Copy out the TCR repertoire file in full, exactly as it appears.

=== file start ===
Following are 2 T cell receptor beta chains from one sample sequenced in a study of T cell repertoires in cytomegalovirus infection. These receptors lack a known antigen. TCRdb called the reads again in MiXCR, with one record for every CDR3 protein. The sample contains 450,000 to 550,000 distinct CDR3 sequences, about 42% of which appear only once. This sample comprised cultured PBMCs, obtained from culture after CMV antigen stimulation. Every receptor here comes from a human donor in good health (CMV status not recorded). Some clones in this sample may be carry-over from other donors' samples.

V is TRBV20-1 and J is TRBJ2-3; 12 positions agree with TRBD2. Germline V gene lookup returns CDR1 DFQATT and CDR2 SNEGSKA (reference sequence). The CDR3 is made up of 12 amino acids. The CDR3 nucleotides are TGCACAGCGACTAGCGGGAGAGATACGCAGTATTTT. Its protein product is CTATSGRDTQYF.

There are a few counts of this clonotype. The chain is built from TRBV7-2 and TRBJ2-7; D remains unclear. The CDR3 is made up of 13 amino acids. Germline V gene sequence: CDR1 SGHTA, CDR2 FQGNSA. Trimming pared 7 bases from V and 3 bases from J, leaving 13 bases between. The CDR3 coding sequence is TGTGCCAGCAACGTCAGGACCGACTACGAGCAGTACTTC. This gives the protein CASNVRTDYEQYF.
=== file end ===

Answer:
Following are 2 T cell receptor beta chains from one sample sequenced in a study of T cell repertoires in cytomegalovirus infection. These receptors lack a known antigen. TCRdb called the reads again in MiXCR, with one record for every CDR3 protein. The sample contains 450,000 to 550,000 distinct CDR3 sequences, about 42% of which appear only once. This sample comprised cultured PBMCs, obtained from culture after CMV antigen stimulation. Every receptor here comes from a human donor in good health (CMV status not recorded). Some clones in this sample may be carry-over from other donors' samples.

V is TRBV20-1 and J is TRBJ2-3; 12 positions agree with TRBD2. Germline V gene lookup returns CDR1 DFQATT and CDR2 SNEGSKA (reference sequence). The CDR3 is made up of 12 amino acids. The CDR3 nucleotides are TGCACAGCGACTAGCGGGAGAGATACGCAGTATTTT. Its protein product is CTATSGRDTQYF.

There are a few counts of this clonotype. The chain is built from TRBV7-2 and TRBJ2-7; D remains unclear. The CDR3 is made up of 13 amino acids. Germline V gene sequence: CDR1 SGHTA, CDR2 FQGNSA. Trimming pared 7 bases from V and 3 bases from J, leaving 13 bases between. The CDR3 coding sequence is TGTGCCAGCAACGTCAGGACCGACTACGAGCAGTACTTC. This gives the protein CASNVRTDYEQYF.